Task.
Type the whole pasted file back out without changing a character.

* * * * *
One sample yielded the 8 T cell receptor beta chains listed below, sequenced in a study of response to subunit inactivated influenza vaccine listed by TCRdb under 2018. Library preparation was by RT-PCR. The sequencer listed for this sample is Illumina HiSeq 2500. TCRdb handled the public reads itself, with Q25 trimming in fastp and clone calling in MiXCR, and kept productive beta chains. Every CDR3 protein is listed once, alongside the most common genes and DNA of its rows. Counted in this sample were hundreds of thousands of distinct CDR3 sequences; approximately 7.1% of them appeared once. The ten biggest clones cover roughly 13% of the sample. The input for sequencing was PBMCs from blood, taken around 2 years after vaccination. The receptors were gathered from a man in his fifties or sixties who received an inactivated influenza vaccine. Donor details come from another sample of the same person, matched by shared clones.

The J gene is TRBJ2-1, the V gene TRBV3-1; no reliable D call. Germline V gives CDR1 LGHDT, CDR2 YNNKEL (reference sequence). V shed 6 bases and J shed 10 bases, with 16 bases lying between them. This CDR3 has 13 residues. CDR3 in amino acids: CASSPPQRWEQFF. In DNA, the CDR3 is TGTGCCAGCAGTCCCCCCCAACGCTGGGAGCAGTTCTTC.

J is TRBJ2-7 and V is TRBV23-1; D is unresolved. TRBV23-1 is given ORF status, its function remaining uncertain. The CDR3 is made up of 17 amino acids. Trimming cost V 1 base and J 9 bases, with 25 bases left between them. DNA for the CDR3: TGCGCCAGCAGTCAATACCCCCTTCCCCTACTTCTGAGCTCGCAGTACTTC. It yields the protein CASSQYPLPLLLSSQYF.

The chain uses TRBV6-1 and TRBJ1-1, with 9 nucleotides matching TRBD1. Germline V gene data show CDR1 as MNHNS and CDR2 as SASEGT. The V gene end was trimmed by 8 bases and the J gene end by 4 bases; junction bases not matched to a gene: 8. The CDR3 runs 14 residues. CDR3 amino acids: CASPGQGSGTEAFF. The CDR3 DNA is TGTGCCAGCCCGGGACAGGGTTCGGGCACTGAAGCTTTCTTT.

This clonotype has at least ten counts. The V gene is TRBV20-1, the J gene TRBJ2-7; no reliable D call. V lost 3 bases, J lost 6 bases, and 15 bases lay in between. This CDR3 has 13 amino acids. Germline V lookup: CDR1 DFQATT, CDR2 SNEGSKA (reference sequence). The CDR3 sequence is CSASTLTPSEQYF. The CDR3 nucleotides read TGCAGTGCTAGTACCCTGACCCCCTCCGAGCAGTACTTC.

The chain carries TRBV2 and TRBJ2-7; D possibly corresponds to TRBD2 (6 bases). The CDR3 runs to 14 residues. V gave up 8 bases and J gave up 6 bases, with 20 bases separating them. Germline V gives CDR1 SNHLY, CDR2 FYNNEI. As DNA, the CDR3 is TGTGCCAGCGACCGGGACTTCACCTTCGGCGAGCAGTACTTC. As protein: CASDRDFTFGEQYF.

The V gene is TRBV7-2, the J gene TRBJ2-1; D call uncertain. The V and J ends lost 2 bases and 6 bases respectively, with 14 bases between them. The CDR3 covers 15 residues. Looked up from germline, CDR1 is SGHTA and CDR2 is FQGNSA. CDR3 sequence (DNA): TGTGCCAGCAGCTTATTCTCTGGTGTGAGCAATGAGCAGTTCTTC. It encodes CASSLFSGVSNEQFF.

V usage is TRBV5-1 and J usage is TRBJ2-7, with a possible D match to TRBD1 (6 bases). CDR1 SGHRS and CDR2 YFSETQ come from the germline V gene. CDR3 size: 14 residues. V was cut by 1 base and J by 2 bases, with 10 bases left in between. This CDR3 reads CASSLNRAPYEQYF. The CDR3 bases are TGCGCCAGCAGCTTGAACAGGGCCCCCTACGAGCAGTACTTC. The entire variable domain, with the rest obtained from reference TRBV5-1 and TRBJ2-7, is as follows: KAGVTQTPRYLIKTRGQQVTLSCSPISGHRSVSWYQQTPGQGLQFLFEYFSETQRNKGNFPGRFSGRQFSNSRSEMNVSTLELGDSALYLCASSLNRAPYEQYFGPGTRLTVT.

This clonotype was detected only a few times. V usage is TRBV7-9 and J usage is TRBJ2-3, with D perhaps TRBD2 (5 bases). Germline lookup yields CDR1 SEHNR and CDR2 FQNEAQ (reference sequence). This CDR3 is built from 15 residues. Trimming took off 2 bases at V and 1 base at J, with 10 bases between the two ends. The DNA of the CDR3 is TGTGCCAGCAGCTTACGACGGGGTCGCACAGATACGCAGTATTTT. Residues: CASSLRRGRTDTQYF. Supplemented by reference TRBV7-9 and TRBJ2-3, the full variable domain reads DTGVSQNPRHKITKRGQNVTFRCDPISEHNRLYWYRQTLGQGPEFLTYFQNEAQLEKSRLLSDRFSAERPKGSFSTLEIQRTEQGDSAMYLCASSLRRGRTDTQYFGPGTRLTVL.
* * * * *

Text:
One sample yielded the 8 T cell receptor beta chains listed below, sequenced in a study of response to subunit inactivated influenza vaccine listed by TCRdb under 2018. Library preparation was by RT-PCR. The sequencer listed for this sample is Illumina HiSeq 2500. TCRdb handled the public reads itself, with Q25 trimming in fastp and clone calling in MiXCR, and kept productive beta chains. Every CDR3 protein is listed once, alongside the most common genes and DNA of its rows. Counted in this sample were hundreds of thousands of distinct CDR3 sequences; approximately 7.1% of them appeared once. The ten biggest clones cover roughly 13% of the sample. The input for sequencing was PBMCs from blood, taken around 2 years after vaccination. The receptors were gathered from a man in his fifties or sixties who received an inactivated influenza vaccine. Donor details come from another sample of the same person, matched by shared clones.

The J gene is TRBJ2-1, the V gene TRBV3-1; no reliable D call. Germline V gives CDR1 LGHDT, CDR2 YNNKEL (reference sequence). V shed 6 bases and J shed 10 bases, with 16 bases lying between them. This CDR3 has 13 residues. CDR3 in amino acids: CASSPPQRWEQFF. In DNA, the CDR3 is TGTGCCAGCAGTCCCCCCCAACGCTGGGAGCAGTTCTTC.

J is TRBJ2-7 and V is TRBV23-1; D is unresolved. TRBV23-1 is given ORF status, its function remaining uncertain. The CDR3 is made up of 17 amino acids. Trimming cost V 1 base and J 9 bases, with 25 bases left between them. DNA for the CDR3: TGCGCCAGCAGTCAATACCCCCTTCCCCTACTTCTGAGCTCGCAGTACTTC. It yields the protein CASSQYPLPLLLSSQYF.

The chain uses TRBV6-1 and TRBJ1-1, with 9 nucleotides matching TRBD1. Germline V gene data show CDR1 as MNHNS and CDR2 as SASEGT. The V gene end was trimmed by 8 bases and the J gene end by 4 bases; junction bases not matched to a gene: 8. The CDR3 runs 14 residues. CDR3 amino acids: CASPGQGSGTEAFF. The CDR3 DNA is TGTGCCAGCCCGGGACAGGGTTCGGGCACTGAAGCTTTCTTT.

This clonotype has at least ten counts. The V gene is TRBV20-1, the J gene TRBJ2-7; no reliable D call. V lost 3 bases, J lost 6 bases, and 15 bases lay in between. This CDR3 has 13 amino acids. Germline V lookup: CDR1 DFQATT, CDR2 SNEGSKA (reference sequence). The CDR3 sequence is CSASTLTPSEQYF. The CDR3 nucleotides read TGCAGTGCTAGTACCCTGACCCCCTCCGAGCAGTACTTC.

The chain carries TRBV2 and TRBJ2-7; D possibly corresponds to TRBD2 (6 bases). The CDR3 runs to 14 residues. V gave up 8 bases and J gave up 6 bases, with 20 bases separating them. Germline V gives CDR1 SNHLY, CDR2 FYNNEI. As DNA, the CDR3 is TGTGCCAGCGACCGGGACTTCACCTTCGGCGAGCAGTACTTC. As protein: CASDRDFTFGEQYF.

The V gene is TRBV7-2, the J gene TRBJ2-1; D call uncertain. The V and J ends lost 2 bases and 6 bases respectively, with 14 bases between them. The CDR3 covers 15 residues. Looked up from germline, CDR1 is SGHTA and CDR2 is FQGNSA. CDR3 sequence (DNA): TGTGCCAGCAGCTTATTCTCTGGTGTGAGCAATGAGCAGTTCTTC. It encodes CASSLFSGVSNEQFF.

V usage is TRBV5-1 and J usage is TRBJ2-7, with a possible D match to TRBD1 (6 bases). CDR1 SGHRS and CDR2 YFSETQ come from the germline V gene. CDR3 size: 14 residues. V was cut by 1 base and J by 2 bases, with 10 bases left in between. This CDR3 reads CASSLNRAPYEQYF. The CDR3 bases are TGCGCCAGCAGCTTGAACAGGGCCCCCTACGAGCAGTACTTC. The entire variable domain, with the rest obtained from reference TRBV5-1 and TRBJ2-7, is as follows: KAGVTQTPRYLIKTRGQQVTLSCSPISGHRSVSWYQQTPGQGLQFLFEYFSETQRNKGNFPGRFSGRQFSNSRSEMNVSTLELGDSALYLCASSLNRAPYEQYFGPGTRLTVT.

This clonotype was detected only a few times. V usage is TRBV7-9 and J usage is TRBJ2-3, with D perhaps TRBD2 (5 bases). Germline lookup yields CDR1 SEHNR and CDR2 FQNEAQ (reference sequence). This CDR3 is built from 15 residues. Trimming took off 2 bases at V and 1 base at J, with 10 bases between the two ends. The DNA of the CDR3 is TGTGCCAGCAGCTTACGACGGGGTCGCACAGATACGCAGTATTTT. Residues: CASSLRRGRTDTQYF. Supplemented by reference TRBV7-9 and TRBJ2-3, the full variable domain reads DTGVSQNPRHKITKRGQNVTFRCDPISEHNRLYWYRQTLGQGPEFLTYFQNEAQLEKSRLLSDRFSAERPKGSFSTLEIQRTEQGDSAMYLCASSLRRGRTDTQYFGPGTRLTVL.